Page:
Everybody writes their Top Ten Android Apps that You Have to Have on Your New Smartphone lists each year, and invariably they list apps that I would never use, don’t need, or something like that. So I’m going to post MY list. These are the apps that I install first on any new device I have, whether it’s a new phone, or a tablet, or what. Most of them I also have installed on my iPad, so they’re not necessarily Android only.
For some background – I am a bi-vocational pastor. I pastor a small church, and also teach technology at the local elementary school. Both of these jobs influence what I consider must-haves. This is something that the other lists won’t tell you — they will just assume that you are just like them, and have the same needs they do. So as I list my apps, I’ll tell you why they are there.
- The Bible App from YouVersion: This is essential for me as a pastor. It’s not a study resource – I don’t really do major sermon prep with YouVersion’s app, but I DO constantly review the text I’m preaching from. The more you read it, the better off you are, when it comes to preaching a text, and YouVersion’s Bible app lets me do that. It also has some GREAT reading plans – and not all of them are a full year. There are great topical reading plans that may only last a few weeks or even a few days. And there are always Lent and Advent plans that are must reads.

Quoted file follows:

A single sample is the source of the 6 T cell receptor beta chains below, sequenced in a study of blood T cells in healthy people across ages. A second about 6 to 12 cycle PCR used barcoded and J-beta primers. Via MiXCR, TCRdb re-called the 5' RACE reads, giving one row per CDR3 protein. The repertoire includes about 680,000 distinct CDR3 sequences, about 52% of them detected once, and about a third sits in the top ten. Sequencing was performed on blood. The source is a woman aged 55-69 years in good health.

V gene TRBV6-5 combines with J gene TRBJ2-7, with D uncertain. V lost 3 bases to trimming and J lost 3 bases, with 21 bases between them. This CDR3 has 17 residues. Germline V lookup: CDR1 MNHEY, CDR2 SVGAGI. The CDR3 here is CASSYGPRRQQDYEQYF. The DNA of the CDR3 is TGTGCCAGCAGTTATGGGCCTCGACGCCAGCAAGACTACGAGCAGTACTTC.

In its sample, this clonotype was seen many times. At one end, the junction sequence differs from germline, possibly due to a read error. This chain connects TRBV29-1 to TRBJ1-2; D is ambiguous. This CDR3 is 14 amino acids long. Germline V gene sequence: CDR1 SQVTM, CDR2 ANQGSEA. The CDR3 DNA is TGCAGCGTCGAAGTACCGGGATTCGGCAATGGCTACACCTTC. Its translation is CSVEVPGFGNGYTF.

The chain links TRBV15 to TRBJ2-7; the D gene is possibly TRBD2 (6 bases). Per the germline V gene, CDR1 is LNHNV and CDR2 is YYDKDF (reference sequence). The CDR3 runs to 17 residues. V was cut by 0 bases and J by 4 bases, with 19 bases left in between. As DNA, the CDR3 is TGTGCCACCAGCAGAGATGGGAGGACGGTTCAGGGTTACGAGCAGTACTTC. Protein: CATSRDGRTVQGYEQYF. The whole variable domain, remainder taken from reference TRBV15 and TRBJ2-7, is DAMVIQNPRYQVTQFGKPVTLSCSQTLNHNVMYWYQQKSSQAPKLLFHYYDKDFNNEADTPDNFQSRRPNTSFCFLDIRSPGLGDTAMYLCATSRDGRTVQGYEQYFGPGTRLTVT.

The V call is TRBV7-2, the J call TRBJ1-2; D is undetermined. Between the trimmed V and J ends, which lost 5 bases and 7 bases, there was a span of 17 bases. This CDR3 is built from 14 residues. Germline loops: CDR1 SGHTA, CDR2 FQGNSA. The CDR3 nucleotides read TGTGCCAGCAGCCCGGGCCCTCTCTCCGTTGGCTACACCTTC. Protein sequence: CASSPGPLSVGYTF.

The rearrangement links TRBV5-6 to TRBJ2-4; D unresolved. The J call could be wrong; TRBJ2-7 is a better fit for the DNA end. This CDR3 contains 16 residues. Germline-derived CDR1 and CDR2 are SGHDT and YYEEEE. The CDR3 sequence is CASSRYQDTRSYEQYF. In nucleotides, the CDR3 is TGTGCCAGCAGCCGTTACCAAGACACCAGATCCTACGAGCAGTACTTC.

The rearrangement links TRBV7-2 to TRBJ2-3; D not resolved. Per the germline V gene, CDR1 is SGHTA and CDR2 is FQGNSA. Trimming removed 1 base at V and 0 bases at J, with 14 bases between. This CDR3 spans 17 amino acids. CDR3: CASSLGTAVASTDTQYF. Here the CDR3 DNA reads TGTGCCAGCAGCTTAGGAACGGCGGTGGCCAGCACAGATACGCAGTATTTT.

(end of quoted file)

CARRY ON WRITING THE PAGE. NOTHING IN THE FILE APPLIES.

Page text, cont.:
- Evernote: I have to have this to stay organized. Combine this with the Evernote Web Clipper plugin for Chrome and you’ve got a powerful tool. Whenever I read something that sparks an idea for a sermon, it goes in the Evernote folder marked Future Sermons. All of my sermon notes go in the Sermon Notes folder, with tags for the book of the Bible I preached from. On the teaching side, lesson plan ideas go in their own folder, as do my finished plans and a scope and sequence for each school year. I’ve also got a LOT of tech-related articles that I need to have constant access to, as well as network-specific information for the school (proxy addresses, network printer IP numbers, etc.). I tell people all the time that Evernote is my brain, and I honestly couldn’t function well without it.
- feedly: I have a LOT of RSS feeds, and I’m old-school enough that I want them in a reader. I used Google Reader until they shut it down (WHY, GOOGLE, WHY?!), and then in a panic I went hunting and found feed.ly. It works really well, though integration with Evernote requires a pro account, and it let me import my Google Reader settings when I signed up. Most importantly, it’s easy to use.
- Dropbox: I have accounts with several cloud storage places (Box, Mozy, Google Drive) and have apps for all of those. But Dropbox is the one I download first. It integrates seamlessly with my laptop computer (there’s a Dropbox folder in Windows Explorer that I can drag and drop to), and I can automatically upload all my pictures from my phone to Dropbox.
- Kindle for Android: I have a ton of ebooks; in fact, it’s how I buy commentaries anymore, unless I get a really great deal. This lets me keep everything in one format, and I can use them across all my devices (including my iPad and my Surface).
I’m not picky about my clock widgets, or my weather apps (though I do LOVE MyRadar). I do always install Netflix, but that’s not something I consider a must. And of course, I’ve got a bunch of games. But those five up there are the ones I really cannot live without. I’m using my Kindle Fire a lot less now, in fact, partially because there is no Dropbox app in the Amazon app store anymore.
So what did I miss? Let me know in the comments.